Friday, April 1, 2011

Wings of Dawn



I re-read this book by Sigmund Brower  a couple weeks ago as a just-for-fun book. I've found that as nice as it has been to have a book-reading guide to keep me reading quality books, I need a break from the serious reading every now and again! Wings of Dawn was a nice change of pace.

Thomas, a youth who isn't quite a boy anymore but isn't yet a man, is on a quest. Raised in a monestary in mideval Britain, his nurse had given him an education far beyond what even kings and queens of his day recieved. A hard but loving taskmaster, she had taught him secrets of science that were completely unknown to most in his day, had schooled him to fluency in many foreign languages, and had given him access to a vast and secret store of books--in a time when books were rare treasures. Before she died Thomas' nurse had also given him a mission. Use the resources of knowledge she had obtained for him to retake a small country, Magnus, from userpers who had murdered her parents and stolen their throne.

Thomas sets out, armed only with the knowledge she has given him. His companions are reluctant--a grimy pickpocket, a mysterously beautiful girl who is both deaf and mute, and a knight from the land of the sun. Against all odds they are able to reconquer Magnus--and only then does Thomas realize that reconquring the land was only the beginning of his battle--and of his unanswered questions.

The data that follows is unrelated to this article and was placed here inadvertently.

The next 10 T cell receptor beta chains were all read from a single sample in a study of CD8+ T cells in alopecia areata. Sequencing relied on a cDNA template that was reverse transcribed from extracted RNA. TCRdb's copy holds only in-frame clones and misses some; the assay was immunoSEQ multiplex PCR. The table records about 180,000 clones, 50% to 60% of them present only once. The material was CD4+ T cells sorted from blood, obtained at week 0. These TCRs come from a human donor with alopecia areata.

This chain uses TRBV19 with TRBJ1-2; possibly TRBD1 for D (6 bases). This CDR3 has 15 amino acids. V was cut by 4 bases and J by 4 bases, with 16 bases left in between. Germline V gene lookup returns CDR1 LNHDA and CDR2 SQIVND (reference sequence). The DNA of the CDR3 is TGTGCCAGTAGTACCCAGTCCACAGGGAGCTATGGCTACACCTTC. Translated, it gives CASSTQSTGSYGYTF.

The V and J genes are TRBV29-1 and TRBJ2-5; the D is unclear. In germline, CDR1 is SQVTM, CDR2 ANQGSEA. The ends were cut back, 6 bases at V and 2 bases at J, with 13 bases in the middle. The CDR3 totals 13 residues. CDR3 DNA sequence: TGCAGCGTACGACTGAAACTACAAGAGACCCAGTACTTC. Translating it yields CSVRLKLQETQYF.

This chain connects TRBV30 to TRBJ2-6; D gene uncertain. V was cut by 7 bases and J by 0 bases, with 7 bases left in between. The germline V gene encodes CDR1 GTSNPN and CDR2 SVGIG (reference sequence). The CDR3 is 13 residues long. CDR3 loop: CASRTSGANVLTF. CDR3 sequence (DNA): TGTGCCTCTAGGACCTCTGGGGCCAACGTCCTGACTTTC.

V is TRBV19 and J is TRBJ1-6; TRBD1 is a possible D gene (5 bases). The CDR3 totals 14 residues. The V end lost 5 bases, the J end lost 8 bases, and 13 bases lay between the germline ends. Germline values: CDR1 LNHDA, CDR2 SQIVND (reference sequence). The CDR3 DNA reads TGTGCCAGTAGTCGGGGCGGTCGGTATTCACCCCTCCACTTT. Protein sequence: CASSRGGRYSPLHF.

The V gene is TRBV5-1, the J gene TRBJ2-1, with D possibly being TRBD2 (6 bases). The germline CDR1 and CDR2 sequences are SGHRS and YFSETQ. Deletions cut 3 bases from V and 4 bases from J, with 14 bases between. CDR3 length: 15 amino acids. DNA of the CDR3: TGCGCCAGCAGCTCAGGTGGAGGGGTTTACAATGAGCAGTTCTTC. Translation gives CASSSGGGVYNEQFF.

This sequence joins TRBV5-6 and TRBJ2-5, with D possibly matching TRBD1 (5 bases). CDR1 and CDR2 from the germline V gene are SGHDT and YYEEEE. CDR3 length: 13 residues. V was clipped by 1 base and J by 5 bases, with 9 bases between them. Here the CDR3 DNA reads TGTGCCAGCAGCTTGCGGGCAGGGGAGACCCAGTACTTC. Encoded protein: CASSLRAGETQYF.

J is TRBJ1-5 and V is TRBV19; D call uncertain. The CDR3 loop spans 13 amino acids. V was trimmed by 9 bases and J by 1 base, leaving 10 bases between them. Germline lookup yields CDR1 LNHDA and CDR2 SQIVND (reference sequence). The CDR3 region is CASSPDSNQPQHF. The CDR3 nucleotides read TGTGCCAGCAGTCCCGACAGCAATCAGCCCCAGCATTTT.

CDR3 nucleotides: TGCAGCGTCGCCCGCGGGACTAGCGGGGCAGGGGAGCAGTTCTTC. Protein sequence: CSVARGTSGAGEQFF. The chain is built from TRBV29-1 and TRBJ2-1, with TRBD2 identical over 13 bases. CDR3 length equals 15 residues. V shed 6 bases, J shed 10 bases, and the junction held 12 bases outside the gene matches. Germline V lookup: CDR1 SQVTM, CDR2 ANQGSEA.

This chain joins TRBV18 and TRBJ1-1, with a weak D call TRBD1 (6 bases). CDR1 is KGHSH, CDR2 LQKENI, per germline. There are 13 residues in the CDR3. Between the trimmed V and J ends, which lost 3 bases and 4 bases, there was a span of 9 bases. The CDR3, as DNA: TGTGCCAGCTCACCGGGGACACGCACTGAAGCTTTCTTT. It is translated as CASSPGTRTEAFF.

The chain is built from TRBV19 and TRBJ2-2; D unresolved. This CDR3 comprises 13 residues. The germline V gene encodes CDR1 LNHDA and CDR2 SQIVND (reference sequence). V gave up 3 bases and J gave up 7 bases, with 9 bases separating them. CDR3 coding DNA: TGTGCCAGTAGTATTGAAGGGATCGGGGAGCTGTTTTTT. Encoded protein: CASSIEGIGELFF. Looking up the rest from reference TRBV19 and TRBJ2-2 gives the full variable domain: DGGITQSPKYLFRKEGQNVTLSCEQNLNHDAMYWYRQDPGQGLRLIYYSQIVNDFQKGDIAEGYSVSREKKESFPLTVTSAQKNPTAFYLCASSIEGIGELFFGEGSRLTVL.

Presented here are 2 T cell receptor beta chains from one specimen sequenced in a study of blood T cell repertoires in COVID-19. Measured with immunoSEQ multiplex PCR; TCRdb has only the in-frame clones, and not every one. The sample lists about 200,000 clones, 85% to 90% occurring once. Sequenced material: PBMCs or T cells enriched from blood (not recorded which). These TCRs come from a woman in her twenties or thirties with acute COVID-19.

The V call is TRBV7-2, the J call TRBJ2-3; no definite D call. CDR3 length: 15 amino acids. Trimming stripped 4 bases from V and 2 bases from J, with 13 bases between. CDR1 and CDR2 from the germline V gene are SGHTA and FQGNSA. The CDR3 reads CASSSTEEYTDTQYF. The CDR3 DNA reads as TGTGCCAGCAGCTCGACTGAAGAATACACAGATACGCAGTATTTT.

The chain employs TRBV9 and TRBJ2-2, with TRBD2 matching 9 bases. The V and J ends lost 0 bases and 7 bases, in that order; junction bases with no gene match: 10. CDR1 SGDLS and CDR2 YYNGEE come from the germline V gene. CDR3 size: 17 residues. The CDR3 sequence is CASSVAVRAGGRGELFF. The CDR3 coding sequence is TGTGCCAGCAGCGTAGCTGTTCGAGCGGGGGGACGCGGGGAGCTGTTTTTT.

Who were Thomas's parents? What is the secret of Magnus? What is the true identity of his childhood nurse? Who is the mysterious old man who has been dogging his steps? What about the old man's beautiful companion? Who can Thomas trust? And what must he do to stop the evil that is spreading from Magnus to encompas all of Britain?

 The story-telling itself I found to be somewhat repetitive. In the same way that a book in a series will repeat facts from previous books to get the reader up-to-speed, Sigmund Brower repeated facts from previous chapters. I think this 400 page book could have been cut a good 15%-20% if these repetitons had been left out. The storyline itself, however, I found sufficently enjoyable to overlook the definciencies in writing.

While this book is considered Christian fiction, it is not overtly Christian. The main characters profess faith in Christ and pray often, particularly in difficult times. Thomas comes to faith in Christ. However, this is not an element of the story that permiates every page of the story. It struck me as if instead of starting with Christ and determining the best way to glorify him in story form, the author started with a story and then determined the best way to add Christ to it. This isn't necessarily bad, but the two methods of writing are quite different.

Overall Wings of Dawn was a fun read. It is nice to have a change of pace, and I enjoy the occasional adventure story.

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